From the author of the bestselling Just Between Us comes this warm and funny novel about the importance of female friendship. EMMA, HANNAH AND LEONIE Three very different women meet on holiday and become close friends. Each is at a different stage in life and has different ambitions. Hannah -- young and beautiful, wants to forget the man who betrayed her and throw herself into the excitement of the single life -- but is she deceiving herself? Emma -- two years married and desperate to have a baby. But what kind of parent would she be when she still allows herself to be bullied by her own parents? Leonie -- generously proportioned and big-hearted. Can there ever be romance for her, after fast growing-up teenaged children and a divorce? Over the next few years, as they work out their needs and desires and come to terms with their situations, their lives become inextricably entwined.
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Q> Hannah is an American woman living in Ireland. Why was it important to have an American in the mix? Do you see her as ultimately different than Leonie and Emma?
Ireland is a multi-cultural society and over the past ten years, there's been a huge increase in the number of people from all over the world living there. So many of my friends come from the four corners of the globe, including America, and it seemed like a good idea to include a character who wasn't Irish. Also like a lot of Irish people, I've a huge affinity with America. Hannah is only different from Leonie and Emma in that she's a different individual: her origin doesn't make any difference. She has the same hopes and ideals, she's a lovely, kind, funny woman who wants a good life and happiness. That dream is universal.
Q> Who are your favorite writers? What kinds of books and authors inspire you to write?
I adore Jane Austen, Anita Shreve, Maeve Binchy. To be honest, I could be here all day telling you about writers. I never stop reading, which is why I don't spend enough time vacuuming! I'm writing this in my study which is covered in books (a lot of the floor, to be honest!) I love autobiographies and find books about China fascinating. I try and read historical/factual books to educate myself. I obviously didn't pay enough attention in history in school! Q> Which of the three women in Someone Like You do you relate to the most? Or are they an amalgam of different aspects of your own personality?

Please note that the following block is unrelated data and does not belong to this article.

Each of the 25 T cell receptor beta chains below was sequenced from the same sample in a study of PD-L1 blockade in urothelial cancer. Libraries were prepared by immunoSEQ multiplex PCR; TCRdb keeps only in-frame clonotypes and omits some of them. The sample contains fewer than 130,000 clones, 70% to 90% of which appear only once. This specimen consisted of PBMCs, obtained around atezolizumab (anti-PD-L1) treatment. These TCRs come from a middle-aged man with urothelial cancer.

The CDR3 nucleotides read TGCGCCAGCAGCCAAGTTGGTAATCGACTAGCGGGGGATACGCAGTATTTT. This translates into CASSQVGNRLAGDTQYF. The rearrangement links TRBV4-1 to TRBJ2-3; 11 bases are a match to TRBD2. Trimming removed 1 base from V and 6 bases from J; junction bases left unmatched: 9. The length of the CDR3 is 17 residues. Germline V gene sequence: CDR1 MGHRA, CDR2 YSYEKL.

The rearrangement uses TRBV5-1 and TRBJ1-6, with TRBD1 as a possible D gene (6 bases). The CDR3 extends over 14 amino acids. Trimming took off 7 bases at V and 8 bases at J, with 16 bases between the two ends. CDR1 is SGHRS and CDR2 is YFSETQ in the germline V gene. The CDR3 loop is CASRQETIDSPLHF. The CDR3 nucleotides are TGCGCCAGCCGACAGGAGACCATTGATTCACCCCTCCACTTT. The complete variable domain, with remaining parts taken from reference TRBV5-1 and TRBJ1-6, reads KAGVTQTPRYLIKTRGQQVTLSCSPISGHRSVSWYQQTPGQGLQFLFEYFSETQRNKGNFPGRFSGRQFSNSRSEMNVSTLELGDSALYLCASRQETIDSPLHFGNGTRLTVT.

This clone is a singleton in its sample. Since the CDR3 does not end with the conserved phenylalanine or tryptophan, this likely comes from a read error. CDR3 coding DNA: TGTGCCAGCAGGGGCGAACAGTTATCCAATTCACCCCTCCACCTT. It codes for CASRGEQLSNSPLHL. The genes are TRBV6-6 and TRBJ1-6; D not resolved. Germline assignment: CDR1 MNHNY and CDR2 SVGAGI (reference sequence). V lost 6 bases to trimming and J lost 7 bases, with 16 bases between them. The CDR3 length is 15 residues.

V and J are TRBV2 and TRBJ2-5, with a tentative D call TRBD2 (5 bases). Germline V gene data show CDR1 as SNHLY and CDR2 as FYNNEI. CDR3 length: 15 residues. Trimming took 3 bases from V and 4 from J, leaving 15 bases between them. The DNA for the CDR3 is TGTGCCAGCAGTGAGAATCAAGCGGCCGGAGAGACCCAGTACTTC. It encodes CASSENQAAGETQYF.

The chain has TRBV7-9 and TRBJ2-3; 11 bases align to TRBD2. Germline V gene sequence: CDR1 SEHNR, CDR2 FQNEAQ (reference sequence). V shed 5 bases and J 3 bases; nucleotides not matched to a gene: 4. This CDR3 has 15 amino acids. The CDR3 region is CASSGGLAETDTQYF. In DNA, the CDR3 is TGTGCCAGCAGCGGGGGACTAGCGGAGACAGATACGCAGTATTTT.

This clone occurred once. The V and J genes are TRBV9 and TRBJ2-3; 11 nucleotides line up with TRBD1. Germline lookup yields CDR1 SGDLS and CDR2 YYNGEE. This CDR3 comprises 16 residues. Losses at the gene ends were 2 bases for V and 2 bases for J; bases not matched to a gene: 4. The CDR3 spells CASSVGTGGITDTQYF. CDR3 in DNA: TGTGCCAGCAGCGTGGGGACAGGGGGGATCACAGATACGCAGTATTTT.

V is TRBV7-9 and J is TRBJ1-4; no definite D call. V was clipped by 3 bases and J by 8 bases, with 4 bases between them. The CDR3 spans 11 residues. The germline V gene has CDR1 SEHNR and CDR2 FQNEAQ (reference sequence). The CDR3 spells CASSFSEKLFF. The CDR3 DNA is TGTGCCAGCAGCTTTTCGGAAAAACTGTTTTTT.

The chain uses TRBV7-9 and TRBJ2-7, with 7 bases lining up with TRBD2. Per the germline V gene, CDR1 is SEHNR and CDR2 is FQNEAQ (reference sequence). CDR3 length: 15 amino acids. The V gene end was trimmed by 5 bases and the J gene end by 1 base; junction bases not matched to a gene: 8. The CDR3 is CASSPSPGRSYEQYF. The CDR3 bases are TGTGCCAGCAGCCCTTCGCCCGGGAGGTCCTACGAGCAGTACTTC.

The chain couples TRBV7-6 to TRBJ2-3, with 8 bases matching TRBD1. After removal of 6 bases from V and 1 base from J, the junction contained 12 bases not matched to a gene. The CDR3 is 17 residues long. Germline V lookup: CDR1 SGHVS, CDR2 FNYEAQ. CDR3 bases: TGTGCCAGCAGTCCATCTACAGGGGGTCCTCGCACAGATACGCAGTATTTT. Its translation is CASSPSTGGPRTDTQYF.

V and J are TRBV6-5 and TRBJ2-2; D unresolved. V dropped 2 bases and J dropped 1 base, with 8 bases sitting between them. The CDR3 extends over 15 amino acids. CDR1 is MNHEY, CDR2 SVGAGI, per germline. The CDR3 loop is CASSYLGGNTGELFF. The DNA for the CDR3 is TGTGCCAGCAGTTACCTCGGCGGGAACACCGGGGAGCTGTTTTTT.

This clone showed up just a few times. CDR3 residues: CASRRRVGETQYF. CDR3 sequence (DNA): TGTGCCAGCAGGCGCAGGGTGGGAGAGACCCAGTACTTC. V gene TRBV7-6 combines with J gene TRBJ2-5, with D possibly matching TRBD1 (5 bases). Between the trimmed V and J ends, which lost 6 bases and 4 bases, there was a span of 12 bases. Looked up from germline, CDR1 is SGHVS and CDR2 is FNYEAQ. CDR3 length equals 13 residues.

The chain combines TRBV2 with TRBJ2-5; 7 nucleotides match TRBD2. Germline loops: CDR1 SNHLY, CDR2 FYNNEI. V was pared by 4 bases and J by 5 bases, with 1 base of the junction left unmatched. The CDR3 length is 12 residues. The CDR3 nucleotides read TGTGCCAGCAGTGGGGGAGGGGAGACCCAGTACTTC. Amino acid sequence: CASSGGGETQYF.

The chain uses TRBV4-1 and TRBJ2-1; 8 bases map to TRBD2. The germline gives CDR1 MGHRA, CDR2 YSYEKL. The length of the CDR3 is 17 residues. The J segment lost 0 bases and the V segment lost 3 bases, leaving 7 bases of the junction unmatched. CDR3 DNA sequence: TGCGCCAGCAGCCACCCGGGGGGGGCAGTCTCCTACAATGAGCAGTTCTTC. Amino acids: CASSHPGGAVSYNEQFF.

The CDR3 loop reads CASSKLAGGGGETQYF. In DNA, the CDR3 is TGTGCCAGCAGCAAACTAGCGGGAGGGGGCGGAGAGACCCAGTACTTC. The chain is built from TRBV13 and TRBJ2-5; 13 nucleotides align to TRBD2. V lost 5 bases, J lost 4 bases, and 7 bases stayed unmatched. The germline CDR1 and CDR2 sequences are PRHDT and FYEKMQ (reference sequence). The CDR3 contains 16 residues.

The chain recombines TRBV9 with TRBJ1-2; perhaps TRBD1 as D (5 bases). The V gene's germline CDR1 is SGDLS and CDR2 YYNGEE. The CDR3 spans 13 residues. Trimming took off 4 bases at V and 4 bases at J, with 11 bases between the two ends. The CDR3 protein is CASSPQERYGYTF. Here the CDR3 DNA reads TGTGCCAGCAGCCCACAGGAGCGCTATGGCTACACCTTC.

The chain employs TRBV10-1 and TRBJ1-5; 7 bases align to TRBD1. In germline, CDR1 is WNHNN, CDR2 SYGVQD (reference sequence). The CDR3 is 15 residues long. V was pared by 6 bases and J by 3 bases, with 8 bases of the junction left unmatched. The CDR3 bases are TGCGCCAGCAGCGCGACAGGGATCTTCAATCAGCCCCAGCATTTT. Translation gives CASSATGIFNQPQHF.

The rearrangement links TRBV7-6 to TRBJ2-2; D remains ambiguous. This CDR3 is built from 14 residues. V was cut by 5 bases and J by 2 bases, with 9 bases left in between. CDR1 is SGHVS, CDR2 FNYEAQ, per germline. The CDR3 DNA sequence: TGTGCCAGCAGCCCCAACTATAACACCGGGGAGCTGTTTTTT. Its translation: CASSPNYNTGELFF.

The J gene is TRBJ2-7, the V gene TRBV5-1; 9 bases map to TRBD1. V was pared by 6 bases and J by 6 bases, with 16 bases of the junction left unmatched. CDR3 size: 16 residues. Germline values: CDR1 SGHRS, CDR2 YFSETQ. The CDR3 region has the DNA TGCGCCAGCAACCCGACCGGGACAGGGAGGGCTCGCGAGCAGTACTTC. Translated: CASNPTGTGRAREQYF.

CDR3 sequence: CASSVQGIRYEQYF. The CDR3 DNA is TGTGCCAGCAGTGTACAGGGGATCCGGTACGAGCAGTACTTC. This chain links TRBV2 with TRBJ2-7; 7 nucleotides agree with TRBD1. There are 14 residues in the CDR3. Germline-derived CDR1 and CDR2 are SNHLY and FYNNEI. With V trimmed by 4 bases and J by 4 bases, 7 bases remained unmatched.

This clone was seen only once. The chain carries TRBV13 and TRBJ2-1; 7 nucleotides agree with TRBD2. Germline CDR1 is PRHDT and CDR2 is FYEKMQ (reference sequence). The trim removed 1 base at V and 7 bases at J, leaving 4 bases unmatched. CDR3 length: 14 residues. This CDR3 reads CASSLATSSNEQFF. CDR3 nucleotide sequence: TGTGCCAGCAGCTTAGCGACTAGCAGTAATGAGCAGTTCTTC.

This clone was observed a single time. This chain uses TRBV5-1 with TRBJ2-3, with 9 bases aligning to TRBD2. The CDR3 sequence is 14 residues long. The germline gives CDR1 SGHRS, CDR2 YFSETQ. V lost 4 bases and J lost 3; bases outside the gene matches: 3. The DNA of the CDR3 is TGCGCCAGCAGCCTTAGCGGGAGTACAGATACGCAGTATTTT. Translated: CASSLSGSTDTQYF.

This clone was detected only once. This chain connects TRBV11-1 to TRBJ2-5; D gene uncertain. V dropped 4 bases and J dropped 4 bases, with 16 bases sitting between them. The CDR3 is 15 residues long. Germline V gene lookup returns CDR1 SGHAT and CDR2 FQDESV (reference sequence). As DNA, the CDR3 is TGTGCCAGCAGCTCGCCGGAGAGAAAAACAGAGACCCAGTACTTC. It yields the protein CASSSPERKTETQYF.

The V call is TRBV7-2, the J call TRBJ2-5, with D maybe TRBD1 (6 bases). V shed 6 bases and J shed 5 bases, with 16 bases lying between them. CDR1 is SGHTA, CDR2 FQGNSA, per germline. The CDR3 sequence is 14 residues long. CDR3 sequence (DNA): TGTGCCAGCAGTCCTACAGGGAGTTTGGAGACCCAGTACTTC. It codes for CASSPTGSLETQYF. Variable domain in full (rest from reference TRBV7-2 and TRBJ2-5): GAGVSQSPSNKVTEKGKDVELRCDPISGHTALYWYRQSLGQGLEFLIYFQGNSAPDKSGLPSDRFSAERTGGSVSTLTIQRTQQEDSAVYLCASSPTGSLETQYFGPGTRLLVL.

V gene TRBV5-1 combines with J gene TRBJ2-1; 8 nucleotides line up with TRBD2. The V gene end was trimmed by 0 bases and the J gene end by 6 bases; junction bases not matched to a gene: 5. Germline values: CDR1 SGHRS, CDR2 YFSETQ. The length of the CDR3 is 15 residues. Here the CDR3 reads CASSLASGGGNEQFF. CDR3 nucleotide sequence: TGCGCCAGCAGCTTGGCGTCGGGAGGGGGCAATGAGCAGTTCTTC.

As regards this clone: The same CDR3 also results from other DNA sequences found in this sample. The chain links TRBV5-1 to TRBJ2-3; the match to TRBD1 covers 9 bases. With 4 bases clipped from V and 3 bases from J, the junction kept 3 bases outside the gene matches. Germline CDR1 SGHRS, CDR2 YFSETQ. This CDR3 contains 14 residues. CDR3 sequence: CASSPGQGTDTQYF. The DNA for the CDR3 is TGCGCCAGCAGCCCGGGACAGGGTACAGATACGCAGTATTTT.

People do assume that you create characters by taking different aspects of yourself and mixing it all up, but you don't. I really make up characters. My novels are character-driven rather than plot-driven, so the hard part in the beginning is creating these very different women and giving them their voices. When it comes to which woman I related to most, I honestly related to them all in different ways.
Q> As a columnist, what were the major challenges facing you when you sat down to write fiction? Did your columns inspire your fiction?
When I was a columnist, I worked for a tabloid paper which meant you had very limited space. When I started writing novels, I had to learn to write lots. On the days when I went into the newspaper office, the subeditors (who lay out newspaper pages) used to go mad because my articles were too long! I worked as the paper's agony aunt for five years but I never used a letter as the basis for a book. This would have been wrong, a betrayal of the people who wrote to me. It did show me that the world is a strange and often sad place, and that truth is genuinely stranger than fiction. Q> Have you considered a sequel to Someone Like You? Or do you see the end of this novel as the "happily ever after" that the three characters are seeking?
I've never written a sequel and I don't see myself writing a sequel to Someone Like You. Although to paraphrase James Bond 'never say never. ' And I do see this as happy ever after. Is that schmaltzy? I am a romantic at heart!
Q> What are you working on now?
I'm currently working on my sixth novel which is the story of a family, three sisters and their mother. To the outside world, these women have it all. But behind closed doors, it's another story...
Cathy Kelly is a number 1 bestselling author. She worked as a journalist before becoming a novelist, and has published eleven bestselling books. She is an ambassador for UNICEF Ireland and is also a patron of Chernobyl Children's Project International (CCPI). She lives in Wicklow with her partner and their twin sons.
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Book Description HarperCollins Publishers Ltd, 2001. Paperback. Book Condition: New. book. Bookseller Inventory # 6514766
Book Description HarperCollins Publishers Ltd, 2001. Paperback. Book Condition: New. book. Bookseller Inventory # 0006514766